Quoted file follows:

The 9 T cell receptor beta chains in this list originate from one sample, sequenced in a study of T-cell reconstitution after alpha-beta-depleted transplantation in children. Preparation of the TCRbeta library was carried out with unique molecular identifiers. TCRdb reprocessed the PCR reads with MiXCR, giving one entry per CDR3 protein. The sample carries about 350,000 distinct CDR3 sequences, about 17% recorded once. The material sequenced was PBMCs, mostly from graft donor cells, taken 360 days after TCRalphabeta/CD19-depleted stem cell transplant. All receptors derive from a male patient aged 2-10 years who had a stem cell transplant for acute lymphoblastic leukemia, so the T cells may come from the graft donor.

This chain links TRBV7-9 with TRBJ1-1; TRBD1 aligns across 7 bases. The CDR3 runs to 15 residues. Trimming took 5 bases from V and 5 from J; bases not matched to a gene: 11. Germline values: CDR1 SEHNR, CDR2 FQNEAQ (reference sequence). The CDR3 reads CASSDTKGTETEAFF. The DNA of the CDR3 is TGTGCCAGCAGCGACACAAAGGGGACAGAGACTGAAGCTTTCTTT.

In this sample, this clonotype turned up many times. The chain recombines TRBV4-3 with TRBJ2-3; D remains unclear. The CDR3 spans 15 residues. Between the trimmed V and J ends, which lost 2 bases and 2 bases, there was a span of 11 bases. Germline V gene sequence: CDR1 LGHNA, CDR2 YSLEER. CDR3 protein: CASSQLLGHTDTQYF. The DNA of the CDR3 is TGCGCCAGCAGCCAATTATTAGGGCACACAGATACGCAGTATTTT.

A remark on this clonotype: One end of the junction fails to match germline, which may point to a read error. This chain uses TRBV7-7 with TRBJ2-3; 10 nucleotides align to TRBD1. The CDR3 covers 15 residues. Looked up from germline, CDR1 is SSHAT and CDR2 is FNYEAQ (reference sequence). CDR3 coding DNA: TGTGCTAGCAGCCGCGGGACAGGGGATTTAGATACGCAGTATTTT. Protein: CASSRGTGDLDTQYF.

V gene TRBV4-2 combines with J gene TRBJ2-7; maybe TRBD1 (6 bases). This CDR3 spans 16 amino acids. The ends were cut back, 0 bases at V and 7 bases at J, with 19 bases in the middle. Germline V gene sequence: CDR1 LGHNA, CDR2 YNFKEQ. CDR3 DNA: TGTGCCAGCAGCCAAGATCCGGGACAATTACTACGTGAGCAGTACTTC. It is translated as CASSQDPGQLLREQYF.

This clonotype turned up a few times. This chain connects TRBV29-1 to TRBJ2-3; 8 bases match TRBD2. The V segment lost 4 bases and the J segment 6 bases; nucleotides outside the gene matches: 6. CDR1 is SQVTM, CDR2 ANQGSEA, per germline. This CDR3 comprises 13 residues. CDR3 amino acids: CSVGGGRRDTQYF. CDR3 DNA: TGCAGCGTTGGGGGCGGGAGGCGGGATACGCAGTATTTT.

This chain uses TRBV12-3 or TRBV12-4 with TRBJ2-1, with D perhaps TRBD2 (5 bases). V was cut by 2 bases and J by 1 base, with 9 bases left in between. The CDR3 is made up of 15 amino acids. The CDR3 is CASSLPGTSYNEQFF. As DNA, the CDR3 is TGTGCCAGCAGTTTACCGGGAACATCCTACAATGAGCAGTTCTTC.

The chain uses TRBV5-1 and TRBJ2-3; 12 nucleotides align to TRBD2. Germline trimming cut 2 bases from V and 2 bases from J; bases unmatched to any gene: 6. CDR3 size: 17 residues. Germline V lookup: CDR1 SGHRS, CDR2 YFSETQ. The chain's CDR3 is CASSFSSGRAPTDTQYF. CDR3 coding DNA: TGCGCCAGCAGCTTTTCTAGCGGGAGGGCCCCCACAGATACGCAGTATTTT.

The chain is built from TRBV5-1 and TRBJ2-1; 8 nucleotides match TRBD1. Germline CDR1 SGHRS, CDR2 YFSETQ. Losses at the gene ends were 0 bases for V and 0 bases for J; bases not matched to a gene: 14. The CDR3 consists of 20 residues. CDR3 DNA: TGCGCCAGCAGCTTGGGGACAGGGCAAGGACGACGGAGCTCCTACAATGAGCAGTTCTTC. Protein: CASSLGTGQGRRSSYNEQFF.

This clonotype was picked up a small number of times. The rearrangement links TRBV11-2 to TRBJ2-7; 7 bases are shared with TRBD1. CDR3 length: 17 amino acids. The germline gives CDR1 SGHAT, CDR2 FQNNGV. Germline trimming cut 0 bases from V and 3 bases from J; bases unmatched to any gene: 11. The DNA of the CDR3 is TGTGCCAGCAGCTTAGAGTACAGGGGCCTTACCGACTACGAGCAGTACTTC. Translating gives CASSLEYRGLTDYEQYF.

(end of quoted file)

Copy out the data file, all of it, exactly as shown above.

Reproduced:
The 9 T cell receptor beta chains in this list originate from one sample, sequenced in a study of T-cell reconstitution after alpha-beta-depleted transplantation in children. Preparation of the TCRbeta library was carried out with unique molecular identifiers. TCRdb reprocessed the PCR reads with MiXCR, giving one entry per CDR3 protein. The sample carries about 350,000 distinct CDR3 sequences, about 17% recorded once. The material sequenced was PBMCs, mostly from graft donor cells, taken 360 days after TCRalphabeta/CD19-depleted stem cell transplant. All receptors derive from a male patient aged 2-10 years who had a stem cell transplant for acute lymphoblastic leukemia, so the T cells may come from the graft donor.

This chain links TRBV7-9 with TRBJ1-1; TRBD1 aligns across 7 bases. The CDR3 runs to 15 residues. Trimming took 5 bases from V and 5 from J; bases not matched to a gene: 11. Germline values: CDR1 SEHNR, CDR2 FQNEAQ (reference sequence). The CDR3 reads CASSDTKGTETEAFF. The DNA of the CDR3 is TGTGCCAGCAGCGACACAAAGGGGACAGAGACTGAAGCTTTCTTT.

In this sample, this clonotype turned up many times. The chain recombines TRBV4-3 with TRBJ2-3; D remains unclear. The CDR3 spans 15 residues. Between the trimmed V and J ends, which lost 2 bases and 2 bases, there was a span of 11 bases. Germline V gene sequence: CDR1 LGHNA, CDR2 YSLEER. CDR3 protein: CASSQLLGHTDTQYF. The DNA of the CDR3 is TGCGCCAGCAGCCAATTATTAGGGCACACAGATACGCAGTATTTT.

A remark on this clonotype: One end of the junction fails to match germline, which may point to a read error. This chain uses TRBV7-7 with TRBJ2-3; 10 nucleotides align to TRBD1. The CDR3 covers 15 residues. Looked up from germline, CDR1 is SSHAT and CDR2 is FNYEAQ (reference sequence). CDR3 coding DNA: TGTGCTAGCAGCCGCGGGACAGGGGATTTAGATACGCAGTATTTT. Protein: CASSRGTGDLDTQYF.

V gene TRBV4-2 combines with J gene TRBJ2-7; maybe TRBD1 (6 bases). This CDR3 spans 16 amino acids. The ends were cut back, 0 bases at V and 7 bases at J, with 19 bases in the middle. Germline V gene sequence: CDR1 LGHNA, CDR2 YNFKEQ. CDR3 DNA: TGTGCCAGCAGCCAAGATCCGGGACAATTACTACGTGAGCAGTACTTC. It is translated as CASSQDPGQLLREQYF.

This clonotype turned up a few times. This chain connects TRBV29-1 to TRBJ2-3; 8 bases match TRBD2. The V segment lost 4 bases and the J segment 6 bases; nucleotides outside the gene matches: 6. CDR1 is SQVTM, CDR2 ANQGSEA, per germline. This CDR3 comprises 13 residues. CDR3 amino acids: CSVGGGRRDTQYF. CDR3 DNA: TGCAGCGTTGGGGGCGGGAGGCGGGATACGCAGTATTTT.

This chain uses TRBV12-3 or TRBV12-4 with TRBJ2-1, with D perhaps TRBD2 (5 bases). V was cut by 2 bases and J by 1 base, with 9 bases left in between. The CDR3 is made up of 15 amino acids. The CDR3 is CASSLPGTSYNEQFF. As DNA, the CDR3 is TGTGCCAGCAGTTTACCGGGAACATCCTACAATGAGCAGTTCTTC.

The chain uses TRBV5-1 and TRBJ2-3; 12 nucleotides align to TRBD2. Germline trimming cut 2 bases from V and 2 bases from J; bases unmatched to any gene: 6. CDR3 size: 17 residues. Germline V lookup: CDR1 SGHRS, CDR2 YFSETQ. The chain's CDR3 is CASSFSSGRAPTDTQYF. CDR3 coding DNA: TGCGCCAGCAGCTTTTCTAGCGGGAGGGCCCCCACAGATACGCAGTATTTT.

The chain is built from TRBV5-1 and TRBJ2-1; 8 nucleotides match TRBD1. Germline CDR1 SGHRS, CDR2 YFSETQ. Losses at the gene ends were 0 bases for V and 0 bases for J; bases not matched to a gene: 14. The CDR3 consists of 20 residues. CDR3 DNA: TGCGCCAGCAGCTTGGGGACAGGGCAAGGACGACGGAGCTCCTACAATGAGCAGTTCTTC. Protein: CASSLGTGQGRRSSYNEQFF.

This clonotype was picked up a small number of times. The rearrangement links TRBV11-2 to TRBJ2-7; 7 bases are shared with TRBD1. CDR3 length: 17 amino acids. The germline gives CDR1 SGHAT, CDR2 FQNNGV. Germline trimming cut 0 bases from V and 3 bases from J; bases unmatched to any gene: 11. The DNA of the CDR3 is TGTGCCAGCAGCTTAGAGTACAGGGGCCTTACCGACTACGAGCAGTACTTC. Translating gives CASSLEYRGLTDYEQYF.